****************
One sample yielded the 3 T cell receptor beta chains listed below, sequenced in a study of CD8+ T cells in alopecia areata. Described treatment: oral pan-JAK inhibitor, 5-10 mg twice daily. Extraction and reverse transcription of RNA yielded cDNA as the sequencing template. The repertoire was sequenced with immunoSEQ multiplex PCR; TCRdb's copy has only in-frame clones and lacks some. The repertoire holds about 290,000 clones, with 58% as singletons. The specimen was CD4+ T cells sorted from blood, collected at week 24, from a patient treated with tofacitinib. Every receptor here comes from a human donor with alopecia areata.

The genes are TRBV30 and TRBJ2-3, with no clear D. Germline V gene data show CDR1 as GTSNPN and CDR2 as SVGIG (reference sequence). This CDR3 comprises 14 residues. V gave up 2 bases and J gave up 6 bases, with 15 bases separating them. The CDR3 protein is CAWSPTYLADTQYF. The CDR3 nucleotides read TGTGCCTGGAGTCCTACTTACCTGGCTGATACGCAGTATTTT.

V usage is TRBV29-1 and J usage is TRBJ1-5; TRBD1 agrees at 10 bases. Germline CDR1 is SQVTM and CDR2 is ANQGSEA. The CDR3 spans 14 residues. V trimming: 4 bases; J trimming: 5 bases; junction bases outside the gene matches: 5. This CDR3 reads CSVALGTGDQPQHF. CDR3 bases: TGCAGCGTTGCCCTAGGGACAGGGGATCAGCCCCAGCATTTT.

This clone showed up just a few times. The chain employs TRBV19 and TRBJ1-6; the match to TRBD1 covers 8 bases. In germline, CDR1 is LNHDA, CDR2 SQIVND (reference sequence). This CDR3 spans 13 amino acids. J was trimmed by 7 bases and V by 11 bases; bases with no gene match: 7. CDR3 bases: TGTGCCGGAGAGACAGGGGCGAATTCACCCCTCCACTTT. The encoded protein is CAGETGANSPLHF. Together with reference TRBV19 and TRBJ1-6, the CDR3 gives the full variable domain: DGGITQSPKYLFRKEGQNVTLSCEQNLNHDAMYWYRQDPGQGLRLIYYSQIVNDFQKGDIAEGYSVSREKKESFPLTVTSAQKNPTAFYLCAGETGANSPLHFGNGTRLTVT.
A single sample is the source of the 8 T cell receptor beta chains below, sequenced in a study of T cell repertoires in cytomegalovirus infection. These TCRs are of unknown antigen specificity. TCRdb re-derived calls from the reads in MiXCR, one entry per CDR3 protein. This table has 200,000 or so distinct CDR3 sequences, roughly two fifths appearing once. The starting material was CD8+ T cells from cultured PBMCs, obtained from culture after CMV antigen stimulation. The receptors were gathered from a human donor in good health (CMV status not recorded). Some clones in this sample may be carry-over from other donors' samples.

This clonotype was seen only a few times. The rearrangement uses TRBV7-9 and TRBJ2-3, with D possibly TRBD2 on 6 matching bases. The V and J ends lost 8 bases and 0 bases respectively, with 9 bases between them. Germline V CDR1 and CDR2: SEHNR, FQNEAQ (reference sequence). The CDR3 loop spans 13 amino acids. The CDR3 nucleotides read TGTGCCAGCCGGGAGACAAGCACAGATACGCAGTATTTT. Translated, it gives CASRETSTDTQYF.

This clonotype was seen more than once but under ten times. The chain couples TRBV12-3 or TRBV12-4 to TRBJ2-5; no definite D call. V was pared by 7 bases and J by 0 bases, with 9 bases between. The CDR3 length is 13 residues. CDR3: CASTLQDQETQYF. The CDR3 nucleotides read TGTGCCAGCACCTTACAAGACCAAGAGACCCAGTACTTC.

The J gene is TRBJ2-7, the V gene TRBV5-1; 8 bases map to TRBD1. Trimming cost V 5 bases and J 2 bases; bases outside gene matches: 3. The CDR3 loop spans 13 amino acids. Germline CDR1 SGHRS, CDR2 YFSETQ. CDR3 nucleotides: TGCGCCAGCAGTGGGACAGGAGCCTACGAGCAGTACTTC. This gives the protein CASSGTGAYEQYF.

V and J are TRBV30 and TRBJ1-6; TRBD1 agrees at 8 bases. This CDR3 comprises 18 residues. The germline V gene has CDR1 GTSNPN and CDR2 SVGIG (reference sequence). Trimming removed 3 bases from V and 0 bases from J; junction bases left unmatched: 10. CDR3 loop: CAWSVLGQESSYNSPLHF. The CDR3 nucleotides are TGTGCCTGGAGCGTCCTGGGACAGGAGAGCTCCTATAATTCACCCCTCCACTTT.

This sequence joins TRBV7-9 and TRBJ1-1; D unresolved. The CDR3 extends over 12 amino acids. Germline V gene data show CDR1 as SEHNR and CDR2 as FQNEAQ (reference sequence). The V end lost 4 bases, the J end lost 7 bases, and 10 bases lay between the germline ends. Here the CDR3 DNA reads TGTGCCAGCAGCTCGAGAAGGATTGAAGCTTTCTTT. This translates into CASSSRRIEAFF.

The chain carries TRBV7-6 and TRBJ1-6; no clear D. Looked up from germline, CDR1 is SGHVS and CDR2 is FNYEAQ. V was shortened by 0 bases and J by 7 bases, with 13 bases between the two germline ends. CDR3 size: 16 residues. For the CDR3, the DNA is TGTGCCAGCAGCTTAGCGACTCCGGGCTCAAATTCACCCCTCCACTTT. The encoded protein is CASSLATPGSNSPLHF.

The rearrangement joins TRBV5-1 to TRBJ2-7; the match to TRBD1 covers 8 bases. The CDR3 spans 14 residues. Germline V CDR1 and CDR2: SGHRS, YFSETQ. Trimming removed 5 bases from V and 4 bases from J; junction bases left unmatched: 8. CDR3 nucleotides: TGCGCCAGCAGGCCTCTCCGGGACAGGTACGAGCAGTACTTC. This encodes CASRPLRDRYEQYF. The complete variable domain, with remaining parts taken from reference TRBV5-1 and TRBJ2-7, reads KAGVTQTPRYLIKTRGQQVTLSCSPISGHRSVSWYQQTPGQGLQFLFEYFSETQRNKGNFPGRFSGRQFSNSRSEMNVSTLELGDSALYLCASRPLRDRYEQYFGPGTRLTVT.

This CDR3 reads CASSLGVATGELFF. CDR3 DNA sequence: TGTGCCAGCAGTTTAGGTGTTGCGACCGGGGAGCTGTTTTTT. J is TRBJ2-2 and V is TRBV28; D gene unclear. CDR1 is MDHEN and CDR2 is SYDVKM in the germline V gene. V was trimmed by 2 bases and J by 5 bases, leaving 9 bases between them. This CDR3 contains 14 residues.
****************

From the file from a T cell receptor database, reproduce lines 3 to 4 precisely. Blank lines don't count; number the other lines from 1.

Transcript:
V usage is TRBV29-1 and J usage is TRBJ1-5; TRBD1 agrees at 10 bases. Germline CDR1 is SQVTM and CDR2 is ANQGSEA. The CDR3 spans 14 residues. V trimming: 4 bases; J trimming: 5 bases; junction bases outside the gene matches: 5. This CDR3 reads CSVALGTGDQPQHF. CDR3 bases: TGCAGCGTTGCCCTAGGGACAGGGGATCAGCCCCAGCATTTT.

This clone showed up just a few times. The chain employs TRBV19 and TRBJ1-6; the match to TRBD1 covers 8 bases. In germline, CDR1 is LNHDA, CDR2 SQIVND (reference sequence). This CDR3 spans 13 amino acids. J was trimmed by 7 bases and V by 11 bases; bases with no gene match: 7. CDR3 bases: TGTGCCGGAGAGACAGGGGCGAATTCACCCCTCCACTTT. The encoded protein is CAGETGANSPLHF. Together with reference TRBV19 and TRBJ1-6, the CDR3 gives the full variable domain: DGGITQSPKYLFRKEGQNVTLSCEQNLNHDAMYWYRQDPGQGLRLIYYSQIVNDFQKGDIAEGYSVSREKKESFPLTVTSAQKNPTAFYLCAGETGANSPLHFGNGTRLTVT.